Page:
If you bought a Rene Herse crankset in the past, you’ll like that all our cranks (since we introduced them in 2011) are easy to convert to 11-speed. All you need is a new 11-speed large chainring. We designed the new rings so they work with our existing small rings and crankarms. Because we don’t believe in planned obsolescence, and we are committed to supporting our products in the long run.
Click here for more information about Rene Herse cranks.

Share this post

Comments (25)

  • TWC

    Thank you. I always enjoy your posts. I learned something new from this one! Very interesting.

    April 3, 2019 at 6:24 am
  • jon h


    April 3, 2019 at 7:05 am
  • Karl

    I have been using the 48×33 combination for some time now with my 1990’s, 110 bcd Shimano mtb crank. I just could not get comfortable with a 34 tooth small chainring what with all the super steep climbing in my region. A German company sells a 110 bcd 33 tooth ring on eBay. Now that Rene Herse is making a 33, I think I will invest in a Rene Herse crank— that’s how enamored I am with the 48×33 and 46×33 combinations.

    April 3, 2019 at 7:38 am
  • thebvo

    44/28 are both divisible by 4, so does that mean that there are 4 possibilities for pin positions on the big ring? Is there something inherent to 16 in this situation? I can visualize the pin missing an inner link, but why only with 16 as opposed to any other even number?

    April 3, 2019 at 8:23 am
    • Jan Heine

      The problem with 32 is that it’s 2×16. You can put the pins anywhere so they line up with half the teeth of the small ring, but not with the other half. And a chain has two types of links, so your outer link will always line up, or never line up. If you had 16 positions with a 48-tooth ring, it would be fine, since it would be every third tooth, not every second…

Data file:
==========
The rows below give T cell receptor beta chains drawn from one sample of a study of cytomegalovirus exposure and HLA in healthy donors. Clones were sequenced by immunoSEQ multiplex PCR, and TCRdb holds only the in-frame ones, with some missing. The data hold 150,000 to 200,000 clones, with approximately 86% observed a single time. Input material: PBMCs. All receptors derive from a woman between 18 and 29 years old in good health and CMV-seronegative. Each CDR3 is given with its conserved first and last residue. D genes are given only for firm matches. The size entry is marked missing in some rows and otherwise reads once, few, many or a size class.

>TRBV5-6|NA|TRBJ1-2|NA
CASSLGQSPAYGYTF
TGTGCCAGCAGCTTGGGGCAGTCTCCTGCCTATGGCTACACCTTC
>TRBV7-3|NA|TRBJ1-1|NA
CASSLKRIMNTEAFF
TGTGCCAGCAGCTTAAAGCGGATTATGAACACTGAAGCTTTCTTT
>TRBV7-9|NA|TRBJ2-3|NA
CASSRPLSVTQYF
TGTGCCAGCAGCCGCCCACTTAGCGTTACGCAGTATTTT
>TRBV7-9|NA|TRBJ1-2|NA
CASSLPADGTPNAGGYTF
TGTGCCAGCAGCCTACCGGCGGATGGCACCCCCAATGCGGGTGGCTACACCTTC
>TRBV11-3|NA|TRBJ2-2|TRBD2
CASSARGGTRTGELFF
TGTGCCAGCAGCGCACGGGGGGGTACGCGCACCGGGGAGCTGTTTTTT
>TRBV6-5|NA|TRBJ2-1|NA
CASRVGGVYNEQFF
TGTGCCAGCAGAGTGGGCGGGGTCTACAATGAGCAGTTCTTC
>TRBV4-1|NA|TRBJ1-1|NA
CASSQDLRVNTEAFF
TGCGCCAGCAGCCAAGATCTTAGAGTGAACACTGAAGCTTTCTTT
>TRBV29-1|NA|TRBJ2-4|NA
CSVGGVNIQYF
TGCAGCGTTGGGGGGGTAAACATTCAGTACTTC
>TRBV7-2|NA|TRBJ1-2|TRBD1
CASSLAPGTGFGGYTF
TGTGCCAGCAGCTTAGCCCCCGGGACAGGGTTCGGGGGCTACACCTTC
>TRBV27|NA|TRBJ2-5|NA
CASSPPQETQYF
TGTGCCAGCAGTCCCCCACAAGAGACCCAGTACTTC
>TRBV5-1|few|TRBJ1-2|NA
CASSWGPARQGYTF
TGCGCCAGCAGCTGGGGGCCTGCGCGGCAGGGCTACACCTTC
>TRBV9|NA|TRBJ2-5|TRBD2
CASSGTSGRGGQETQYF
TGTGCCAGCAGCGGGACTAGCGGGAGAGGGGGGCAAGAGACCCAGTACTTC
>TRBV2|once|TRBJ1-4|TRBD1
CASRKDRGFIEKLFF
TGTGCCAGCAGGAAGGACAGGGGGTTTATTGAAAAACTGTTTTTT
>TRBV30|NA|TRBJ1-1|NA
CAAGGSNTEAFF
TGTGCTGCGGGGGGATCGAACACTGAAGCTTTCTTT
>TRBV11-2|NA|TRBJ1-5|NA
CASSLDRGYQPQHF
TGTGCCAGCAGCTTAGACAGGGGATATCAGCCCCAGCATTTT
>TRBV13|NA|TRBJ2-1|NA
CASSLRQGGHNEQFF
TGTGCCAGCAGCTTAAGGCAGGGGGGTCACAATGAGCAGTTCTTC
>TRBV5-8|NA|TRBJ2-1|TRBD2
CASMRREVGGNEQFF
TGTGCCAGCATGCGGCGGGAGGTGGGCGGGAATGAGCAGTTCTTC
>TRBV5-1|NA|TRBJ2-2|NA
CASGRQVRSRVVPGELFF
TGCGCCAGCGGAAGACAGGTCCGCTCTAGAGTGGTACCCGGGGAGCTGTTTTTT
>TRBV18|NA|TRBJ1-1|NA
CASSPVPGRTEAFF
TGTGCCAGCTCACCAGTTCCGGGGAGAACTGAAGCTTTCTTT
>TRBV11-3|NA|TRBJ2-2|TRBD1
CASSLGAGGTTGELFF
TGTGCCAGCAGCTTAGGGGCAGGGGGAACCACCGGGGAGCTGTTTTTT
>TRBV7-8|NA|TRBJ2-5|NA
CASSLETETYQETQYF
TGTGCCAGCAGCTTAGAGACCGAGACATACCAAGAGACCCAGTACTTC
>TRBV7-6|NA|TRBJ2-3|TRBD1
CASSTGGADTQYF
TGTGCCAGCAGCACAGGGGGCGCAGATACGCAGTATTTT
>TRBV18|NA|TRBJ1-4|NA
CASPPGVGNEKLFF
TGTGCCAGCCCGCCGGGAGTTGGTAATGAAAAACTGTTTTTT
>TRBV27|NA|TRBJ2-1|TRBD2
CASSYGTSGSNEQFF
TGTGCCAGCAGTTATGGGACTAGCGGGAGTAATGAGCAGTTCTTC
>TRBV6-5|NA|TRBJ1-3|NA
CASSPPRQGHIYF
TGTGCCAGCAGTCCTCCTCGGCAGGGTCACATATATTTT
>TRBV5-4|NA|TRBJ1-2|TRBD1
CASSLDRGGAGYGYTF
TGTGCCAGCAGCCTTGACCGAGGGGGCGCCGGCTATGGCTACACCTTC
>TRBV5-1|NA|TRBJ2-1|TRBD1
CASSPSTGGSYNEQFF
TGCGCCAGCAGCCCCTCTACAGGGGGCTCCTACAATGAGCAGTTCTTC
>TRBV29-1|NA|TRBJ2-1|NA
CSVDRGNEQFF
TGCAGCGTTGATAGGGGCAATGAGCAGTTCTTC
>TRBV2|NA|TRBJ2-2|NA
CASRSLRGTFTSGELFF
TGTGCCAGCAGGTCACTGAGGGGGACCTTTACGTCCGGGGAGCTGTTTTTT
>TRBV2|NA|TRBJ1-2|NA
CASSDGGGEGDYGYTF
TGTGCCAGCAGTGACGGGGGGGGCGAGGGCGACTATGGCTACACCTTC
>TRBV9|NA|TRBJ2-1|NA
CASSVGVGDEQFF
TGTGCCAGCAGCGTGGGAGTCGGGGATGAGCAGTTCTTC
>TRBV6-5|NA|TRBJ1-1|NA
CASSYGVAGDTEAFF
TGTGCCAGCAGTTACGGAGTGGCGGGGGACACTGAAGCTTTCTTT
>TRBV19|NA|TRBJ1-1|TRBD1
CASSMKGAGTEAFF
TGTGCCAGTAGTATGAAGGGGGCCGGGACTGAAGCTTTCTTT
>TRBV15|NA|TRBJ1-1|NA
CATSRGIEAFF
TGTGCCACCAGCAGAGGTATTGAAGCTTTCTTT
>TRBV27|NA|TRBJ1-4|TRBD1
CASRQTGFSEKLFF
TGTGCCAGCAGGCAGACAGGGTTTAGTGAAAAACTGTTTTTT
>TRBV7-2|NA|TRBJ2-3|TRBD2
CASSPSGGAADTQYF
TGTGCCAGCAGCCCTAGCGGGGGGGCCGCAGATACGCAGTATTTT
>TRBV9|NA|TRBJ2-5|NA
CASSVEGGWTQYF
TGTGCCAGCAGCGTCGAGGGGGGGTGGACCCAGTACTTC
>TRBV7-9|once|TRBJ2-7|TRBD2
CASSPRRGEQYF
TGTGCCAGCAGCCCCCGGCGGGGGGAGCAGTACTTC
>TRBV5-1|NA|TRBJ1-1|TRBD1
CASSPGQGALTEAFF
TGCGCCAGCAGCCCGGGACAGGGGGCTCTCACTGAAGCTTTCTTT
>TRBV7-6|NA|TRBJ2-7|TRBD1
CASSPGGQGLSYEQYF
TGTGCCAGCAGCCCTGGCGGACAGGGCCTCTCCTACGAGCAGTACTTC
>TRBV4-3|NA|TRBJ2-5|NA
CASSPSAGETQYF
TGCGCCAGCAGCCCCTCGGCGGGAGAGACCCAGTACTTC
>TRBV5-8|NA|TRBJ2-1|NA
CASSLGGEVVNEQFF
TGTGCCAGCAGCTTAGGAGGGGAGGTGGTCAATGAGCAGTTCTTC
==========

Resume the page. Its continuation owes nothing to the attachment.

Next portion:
There is a lot more to it than I could explain in the short post, and of course we don’t want to give away all the results from 2 years of research by our engineering team…

      April 3, 2019 at 9:53 am
  • James

    Will the chainrings be available separately?

    April 3, 2019 at 8:51 am
    • Jan Heine

      Yes, the rings are available separately. If they don’t show up on the web site, please refresh your browser…

      April 3, 2019 at 9:44 am
      • James

        Thanks, they’re showing up now!

        April 3, 2019 at 9:52 am
  • kai

    Jan, could you elaborate a little of the top gear? with a 48 its hard to get the top gear i prefer without using an 11t cog. that however is a problematic gadget, it wears itself and the chain out in short time if used more than very occasionally. my experience is soon after a new cassette is broken in it it really doesnt pay off to to gear up from 12t to 11t becuase of the soon to come friction of the latter. i find it then ‘cheaper’ to increase cadency on the 12t.
    what is your take on these small cogs vs a bigger chainring? now even 10t is getting commonplace…

    April 3, 2019 at 9:03 am
    • Jan Heine

      If you need that large a top gear, I agree that a larger ring would be beneficial. We do offer rings up to 52, but not in 11-speed (yet).